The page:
11. On dispersive ground, therefore, fight not. On facile ground, halt not. On contentious ground, attack not.

是故散地則無以戰輕地則無止爭地則無攻

Sun Tzu

A military commander should be aware of the terrain on which a battle is being fought, and should adjust their tactics accordingly.

On dispersive ground, where your forces are spread across your home country and not focused at any point, do not fight. Instead, focus on consolidating your forces and establishing a strong position. This may involve bringing your forces together and focusing them at a strategic location, or finding a location that offers cover or protection. By establishing a strong position, you will be better able to defend your home country and maintain your advantage.

On facile ground, which is ground you have just penetrated but not to a great distance, do not halt. Instead, continue to advance and seize any strategic advantage you can find. This may involve finding a location that offers cover or protection, or a location that allows you to observe and assess the enemy’s movements. By continuing to advance and seize advantageous positions, you can maintain your momentum and potentially gain a decisive advantage in the battle.

On contentious ground, which is ground that when controlled or possessed offers a great advantage, do not attack unless you are confident that you can gain a decisive advantage. This may involve carefully assessing the risks and opportunities, and developing a well-planned and executed strategy that takes into account the enemy’s defenses and your own strengths. If you are not confident that you can gain a decisive advantage, consider using tactics such as pretending to flee, showing banners and sounding drums, raising dust and brushwood, and using ambushes to lure the enemy away from their position. These tactics are meant to confuse and disorient the enemy, allowing you to gain an advantage in the battle.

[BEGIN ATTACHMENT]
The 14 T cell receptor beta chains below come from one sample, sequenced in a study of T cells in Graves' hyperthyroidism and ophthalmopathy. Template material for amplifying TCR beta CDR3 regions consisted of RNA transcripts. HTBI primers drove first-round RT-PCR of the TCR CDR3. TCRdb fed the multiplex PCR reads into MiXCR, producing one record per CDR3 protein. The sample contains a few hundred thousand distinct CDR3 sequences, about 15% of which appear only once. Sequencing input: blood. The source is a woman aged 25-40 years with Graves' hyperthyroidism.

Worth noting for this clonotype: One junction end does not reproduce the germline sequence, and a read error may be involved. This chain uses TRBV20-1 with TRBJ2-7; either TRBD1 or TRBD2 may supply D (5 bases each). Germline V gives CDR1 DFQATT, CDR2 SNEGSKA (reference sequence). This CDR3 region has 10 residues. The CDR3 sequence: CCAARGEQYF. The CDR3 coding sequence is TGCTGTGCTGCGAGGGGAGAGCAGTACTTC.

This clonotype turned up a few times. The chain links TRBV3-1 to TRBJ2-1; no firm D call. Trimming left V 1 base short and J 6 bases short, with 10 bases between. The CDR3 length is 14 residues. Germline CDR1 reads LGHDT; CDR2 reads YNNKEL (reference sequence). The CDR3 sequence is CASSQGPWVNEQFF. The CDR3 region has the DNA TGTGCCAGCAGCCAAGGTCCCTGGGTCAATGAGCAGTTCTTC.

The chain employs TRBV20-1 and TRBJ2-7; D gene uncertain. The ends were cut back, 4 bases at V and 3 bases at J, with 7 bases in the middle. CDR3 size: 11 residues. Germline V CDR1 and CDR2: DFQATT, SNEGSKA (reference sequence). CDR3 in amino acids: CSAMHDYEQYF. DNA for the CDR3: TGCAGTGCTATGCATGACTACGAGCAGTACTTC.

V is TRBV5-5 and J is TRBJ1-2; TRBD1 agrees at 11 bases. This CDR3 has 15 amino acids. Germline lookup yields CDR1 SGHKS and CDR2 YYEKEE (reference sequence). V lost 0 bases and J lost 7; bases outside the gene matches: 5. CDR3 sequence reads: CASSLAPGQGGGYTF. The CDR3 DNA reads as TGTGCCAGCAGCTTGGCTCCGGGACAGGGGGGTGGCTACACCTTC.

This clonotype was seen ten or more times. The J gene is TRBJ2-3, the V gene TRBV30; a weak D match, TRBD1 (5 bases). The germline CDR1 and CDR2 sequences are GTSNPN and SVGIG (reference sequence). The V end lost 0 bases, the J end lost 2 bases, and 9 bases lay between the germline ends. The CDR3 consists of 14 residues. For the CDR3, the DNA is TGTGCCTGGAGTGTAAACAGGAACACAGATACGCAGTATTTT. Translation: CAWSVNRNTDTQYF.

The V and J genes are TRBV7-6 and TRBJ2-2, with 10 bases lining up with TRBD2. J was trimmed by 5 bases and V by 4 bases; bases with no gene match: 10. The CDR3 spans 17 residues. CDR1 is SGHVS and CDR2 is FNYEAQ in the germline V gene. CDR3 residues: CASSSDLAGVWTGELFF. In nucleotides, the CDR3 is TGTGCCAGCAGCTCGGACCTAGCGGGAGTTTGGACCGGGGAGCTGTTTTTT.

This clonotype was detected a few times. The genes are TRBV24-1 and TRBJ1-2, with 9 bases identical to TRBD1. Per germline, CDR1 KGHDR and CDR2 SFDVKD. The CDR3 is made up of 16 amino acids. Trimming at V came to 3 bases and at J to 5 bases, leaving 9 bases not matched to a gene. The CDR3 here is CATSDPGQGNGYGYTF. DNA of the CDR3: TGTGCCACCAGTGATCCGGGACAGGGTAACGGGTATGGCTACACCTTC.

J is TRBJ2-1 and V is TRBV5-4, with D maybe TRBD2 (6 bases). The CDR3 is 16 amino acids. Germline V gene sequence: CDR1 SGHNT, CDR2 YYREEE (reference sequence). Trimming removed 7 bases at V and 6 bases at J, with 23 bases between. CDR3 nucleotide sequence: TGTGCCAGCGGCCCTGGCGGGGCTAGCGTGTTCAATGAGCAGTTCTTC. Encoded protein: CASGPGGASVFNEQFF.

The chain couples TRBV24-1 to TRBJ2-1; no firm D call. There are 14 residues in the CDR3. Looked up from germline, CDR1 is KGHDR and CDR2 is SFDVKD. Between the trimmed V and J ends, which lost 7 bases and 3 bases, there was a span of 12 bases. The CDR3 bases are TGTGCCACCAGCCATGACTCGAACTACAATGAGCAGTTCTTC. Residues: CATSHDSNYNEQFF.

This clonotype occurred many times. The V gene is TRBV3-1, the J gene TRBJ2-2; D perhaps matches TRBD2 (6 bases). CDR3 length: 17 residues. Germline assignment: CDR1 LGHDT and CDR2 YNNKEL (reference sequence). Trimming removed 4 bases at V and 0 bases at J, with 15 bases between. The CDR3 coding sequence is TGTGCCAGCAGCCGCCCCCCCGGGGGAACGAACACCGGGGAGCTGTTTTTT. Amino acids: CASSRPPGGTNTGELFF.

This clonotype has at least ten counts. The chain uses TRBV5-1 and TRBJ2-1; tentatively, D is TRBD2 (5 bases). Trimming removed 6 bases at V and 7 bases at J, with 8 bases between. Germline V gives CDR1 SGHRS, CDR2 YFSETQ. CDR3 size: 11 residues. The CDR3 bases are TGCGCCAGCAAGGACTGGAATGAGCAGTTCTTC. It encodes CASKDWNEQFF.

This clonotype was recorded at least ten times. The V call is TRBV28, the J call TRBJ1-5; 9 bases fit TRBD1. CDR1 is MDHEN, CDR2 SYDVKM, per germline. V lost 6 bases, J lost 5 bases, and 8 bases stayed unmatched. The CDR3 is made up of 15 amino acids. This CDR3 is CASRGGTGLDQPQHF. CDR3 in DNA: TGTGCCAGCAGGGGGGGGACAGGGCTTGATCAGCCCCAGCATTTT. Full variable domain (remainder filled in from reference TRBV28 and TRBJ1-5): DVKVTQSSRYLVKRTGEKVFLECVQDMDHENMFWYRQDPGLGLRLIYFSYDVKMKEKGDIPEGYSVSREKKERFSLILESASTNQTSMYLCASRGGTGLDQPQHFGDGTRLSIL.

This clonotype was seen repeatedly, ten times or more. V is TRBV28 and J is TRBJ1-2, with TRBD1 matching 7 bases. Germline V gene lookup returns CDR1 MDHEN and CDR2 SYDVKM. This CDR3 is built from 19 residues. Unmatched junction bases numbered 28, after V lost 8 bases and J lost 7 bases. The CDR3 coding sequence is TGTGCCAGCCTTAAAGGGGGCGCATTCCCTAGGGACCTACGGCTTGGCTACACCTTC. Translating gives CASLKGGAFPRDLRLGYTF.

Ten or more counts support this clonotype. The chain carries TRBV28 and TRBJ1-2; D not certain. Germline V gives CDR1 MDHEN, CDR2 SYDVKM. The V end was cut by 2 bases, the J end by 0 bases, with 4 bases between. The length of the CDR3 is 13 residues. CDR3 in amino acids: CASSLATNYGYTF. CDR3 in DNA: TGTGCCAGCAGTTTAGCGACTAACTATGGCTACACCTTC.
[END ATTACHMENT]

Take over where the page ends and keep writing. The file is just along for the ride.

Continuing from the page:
On dispersive ground, do not defend your market share. On facile ground, market aggressively. On contentious ground, do not go after your competitor.

On dispersive ground, do not try to defend your market share. Instead, focus on diversifying your product or service offerings and leveraging partnerships or alliances to gain an advantage. On facile ground, where you have limited presence, aggressively market your business and seize any strategic advantages you can find. On contentious ground, where control offers a strategic advantage, avoid attacking established competitors and instead consider using tactics such as diversifying your offerings, leveraging partnerships or alliances, and utilizing data and technology to gain insights into customer behavior. These tactics can help you gain an advantage in the market and differentiate your business from competitors.

On dispersive ground, where your company resources are distributed across your home market and not focused at any point, do not try to expand your business. Instead, focus on consolidating your resources and establishing a strong position. This may involve bringing your resources together and focusing them on a strategic location or product line, or finding a location or product line that offers a competitive advantage. By establishing a strong position, you will be better able to defend your home market and maintain your advantage.”

On facile ground, where you’re entering a market and have limited presence there, it is important not to halt your efforts to gain market share, but rather to continue to aggressively market your business and seize any strategic advantages that you can find. This may involve identifying locations or tactics that give you a competitive edge, such as offering unique products or services, or utilizing data and technology to gain insights into customer behavior. By continuing to advance and take advantage of opportunities, you can maintain your momentum and potentially gain a significant market share in this competitive market.

On contentious ground, where your competitor has the advantage, do not go after your competitor. It is often unwise to go after a competitor who is securely established on contentious ground, as this market or industry offers a strategic advantage to the business that controls it.

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